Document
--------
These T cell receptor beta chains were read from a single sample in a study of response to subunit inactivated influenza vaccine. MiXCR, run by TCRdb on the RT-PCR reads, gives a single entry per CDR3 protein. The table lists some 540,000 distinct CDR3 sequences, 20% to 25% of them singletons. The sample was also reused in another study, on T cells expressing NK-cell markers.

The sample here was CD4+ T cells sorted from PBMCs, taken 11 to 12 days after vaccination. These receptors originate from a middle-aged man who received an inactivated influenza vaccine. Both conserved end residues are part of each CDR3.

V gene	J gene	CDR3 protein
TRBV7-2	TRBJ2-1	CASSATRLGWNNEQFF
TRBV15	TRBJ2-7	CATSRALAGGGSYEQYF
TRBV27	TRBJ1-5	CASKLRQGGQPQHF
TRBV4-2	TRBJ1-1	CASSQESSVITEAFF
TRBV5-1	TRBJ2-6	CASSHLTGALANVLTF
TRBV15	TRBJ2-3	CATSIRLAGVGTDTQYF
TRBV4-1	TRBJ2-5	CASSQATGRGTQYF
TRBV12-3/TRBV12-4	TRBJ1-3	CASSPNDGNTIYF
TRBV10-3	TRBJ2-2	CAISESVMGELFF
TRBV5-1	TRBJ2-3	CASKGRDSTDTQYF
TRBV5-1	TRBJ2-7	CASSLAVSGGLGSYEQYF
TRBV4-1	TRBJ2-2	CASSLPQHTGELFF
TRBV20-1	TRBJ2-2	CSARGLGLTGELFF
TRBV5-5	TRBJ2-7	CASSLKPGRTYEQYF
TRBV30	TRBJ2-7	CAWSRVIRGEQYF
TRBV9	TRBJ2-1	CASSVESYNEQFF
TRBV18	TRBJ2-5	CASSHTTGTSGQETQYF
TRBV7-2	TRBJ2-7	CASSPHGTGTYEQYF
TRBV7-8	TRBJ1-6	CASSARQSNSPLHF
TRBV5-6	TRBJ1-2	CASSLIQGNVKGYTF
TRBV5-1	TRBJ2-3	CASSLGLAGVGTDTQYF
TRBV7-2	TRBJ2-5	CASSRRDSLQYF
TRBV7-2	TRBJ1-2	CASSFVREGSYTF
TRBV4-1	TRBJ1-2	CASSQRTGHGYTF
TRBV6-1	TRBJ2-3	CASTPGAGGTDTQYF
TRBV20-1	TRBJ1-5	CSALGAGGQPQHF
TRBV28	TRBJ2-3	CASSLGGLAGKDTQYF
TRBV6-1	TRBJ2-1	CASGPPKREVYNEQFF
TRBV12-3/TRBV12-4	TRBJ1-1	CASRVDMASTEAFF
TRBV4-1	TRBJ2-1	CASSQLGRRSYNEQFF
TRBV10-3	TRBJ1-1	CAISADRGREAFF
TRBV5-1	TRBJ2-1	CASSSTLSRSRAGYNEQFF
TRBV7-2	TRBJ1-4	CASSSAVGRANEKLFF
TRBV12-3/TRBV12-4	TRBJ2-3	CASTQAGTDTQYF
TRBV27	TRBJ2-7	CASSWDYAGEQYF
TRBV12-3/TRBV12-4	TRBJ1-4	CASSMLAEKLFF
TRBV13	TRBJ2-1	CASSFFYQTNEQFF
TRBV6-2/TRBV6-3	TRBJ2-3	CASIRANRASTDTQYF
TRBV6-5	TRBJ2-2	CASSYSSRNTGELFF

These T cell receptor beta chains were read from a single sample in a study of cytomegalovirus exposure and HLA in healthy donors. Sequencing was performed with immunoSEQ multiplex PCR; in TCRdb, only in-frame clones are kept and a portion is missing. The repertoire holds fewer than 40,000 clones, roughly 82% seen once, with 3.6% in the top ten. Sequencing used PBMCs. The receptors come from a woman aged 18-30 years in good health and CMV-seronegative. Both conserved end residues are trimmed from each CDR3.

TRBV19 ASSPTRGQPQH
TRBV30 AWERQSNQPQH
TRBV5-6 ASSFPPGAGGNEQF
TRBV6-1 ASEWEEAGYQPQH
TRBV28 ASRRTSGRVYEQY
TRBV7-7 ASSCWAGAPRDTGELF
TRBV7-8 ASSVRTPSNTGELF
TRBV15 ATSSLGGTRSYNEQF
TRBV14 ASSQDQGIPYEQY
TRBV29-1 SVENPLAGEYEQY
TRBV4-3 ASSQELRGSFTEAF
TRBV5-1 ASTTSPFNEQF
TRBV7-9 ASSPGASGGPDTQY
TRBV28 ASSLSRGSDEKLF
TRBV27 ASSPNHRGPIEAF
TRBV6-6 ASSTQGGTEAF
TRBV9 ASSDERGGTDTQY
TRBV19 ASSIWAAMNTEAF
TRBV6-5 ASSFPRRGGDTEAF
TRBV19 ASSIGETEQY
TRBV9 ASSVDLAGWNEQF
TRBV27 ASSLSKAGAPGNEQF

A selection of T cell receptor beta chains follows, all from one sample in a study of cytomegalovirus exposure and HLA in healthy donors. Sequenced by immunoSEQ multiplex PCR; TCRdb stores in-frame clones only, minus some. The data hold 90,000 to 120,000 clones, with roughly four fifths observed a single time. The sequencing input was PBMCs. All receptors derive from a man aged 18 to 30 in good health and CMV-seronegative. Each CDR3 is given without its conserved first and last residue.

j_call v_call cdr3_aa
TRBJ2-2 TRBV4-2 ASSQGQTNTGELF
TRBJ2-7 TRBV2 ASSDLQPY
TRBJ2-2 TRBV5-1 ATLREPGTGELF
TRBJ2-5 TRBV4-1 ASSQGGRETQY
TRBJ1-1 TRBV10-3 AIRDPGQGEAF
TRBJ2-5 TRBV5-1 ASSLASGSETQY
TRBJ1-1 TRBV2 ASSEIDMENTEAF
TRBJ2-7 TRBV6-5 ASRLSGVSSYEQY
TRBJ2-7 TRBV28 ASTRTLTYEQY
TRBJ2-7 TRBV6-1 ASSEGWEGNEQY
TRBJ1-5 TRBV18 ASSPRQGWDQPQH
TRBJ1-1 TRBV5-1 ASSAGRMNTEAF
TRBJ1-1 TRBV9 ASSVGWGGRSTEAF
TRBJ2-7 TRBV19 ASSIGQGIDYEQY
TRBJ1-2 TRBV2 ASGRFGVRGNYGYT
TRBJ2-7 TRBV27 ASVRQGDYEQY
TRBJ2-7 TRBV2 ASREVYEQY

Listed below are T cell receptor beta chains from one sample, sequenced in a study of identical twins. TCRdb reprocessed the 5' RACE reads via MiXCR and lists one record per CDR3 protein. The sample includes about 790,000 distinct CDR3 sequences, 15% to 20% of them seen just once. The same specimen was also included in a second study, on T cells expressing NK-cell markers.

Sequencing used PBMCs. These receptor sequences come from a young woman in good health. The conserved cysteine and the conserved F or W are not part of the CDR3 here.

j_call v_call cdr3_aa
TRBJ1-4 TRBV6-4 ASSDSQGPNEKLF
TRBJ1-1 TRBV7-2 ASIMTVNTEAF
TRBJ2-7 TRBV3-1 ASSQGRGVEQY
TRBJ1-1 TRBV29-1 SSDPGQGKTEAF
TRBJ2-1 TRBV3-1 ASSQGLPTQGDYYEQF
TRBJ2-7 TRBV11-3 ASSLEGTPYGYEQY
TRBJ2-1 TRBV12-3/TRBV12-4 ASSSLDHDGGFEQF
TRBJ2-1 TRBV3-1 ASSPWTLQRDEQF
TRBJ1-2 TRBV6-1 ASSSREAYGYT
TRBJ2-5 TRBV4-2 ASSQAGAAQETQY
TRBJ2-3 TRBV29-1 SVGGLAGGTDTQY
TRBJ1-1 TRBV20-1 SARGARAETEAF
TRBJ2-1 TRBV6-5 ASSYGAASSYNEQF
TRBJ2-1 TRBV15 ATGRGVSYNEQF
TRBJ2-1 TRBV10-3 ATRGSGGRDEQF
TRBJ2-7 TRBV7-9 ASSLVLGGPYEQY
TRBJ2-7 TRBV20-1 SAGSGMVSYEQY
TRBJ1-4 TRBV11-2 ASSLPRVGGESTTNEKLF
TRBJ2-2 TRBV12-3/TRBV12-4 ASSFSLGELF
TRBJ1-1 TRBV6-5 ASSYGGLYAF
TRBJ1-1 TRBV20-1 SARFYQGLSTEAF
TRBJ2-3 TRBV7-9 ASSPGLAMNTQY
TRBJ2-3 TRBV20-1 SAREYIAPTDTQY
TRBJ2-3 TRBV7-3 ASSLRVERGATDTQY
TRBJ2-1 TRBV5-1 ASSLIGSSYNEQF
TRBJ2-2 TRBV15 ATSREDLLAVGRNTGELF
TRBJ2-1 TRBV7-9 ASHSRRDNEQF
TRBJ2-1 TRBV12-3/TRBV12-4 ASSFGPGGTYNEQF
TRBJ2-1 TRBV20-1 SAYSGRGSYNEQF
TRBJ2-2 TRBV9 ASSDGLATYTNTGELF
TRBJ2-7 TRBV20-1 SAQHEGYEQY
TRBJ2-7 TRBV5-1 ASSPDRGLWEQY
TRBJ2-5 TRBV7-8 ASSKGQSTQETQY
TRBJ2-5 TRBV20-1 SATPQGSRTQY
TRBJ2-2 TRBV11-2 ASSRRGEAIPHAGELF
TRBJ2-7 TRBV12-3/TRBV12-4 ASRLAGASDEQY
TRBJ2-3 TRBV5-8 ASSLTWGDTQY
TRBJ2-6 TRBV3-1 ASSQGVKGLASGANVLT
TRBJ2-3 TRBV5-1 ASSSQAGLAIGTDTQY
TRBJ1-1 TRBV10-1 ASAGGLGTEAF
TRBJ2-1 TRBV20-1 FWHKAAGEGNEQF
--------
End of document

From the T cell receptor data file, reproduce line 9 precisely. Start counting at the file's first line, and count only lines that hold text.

TRBV15	TRBJ2-3	CATSIRLAGVGTDTQYF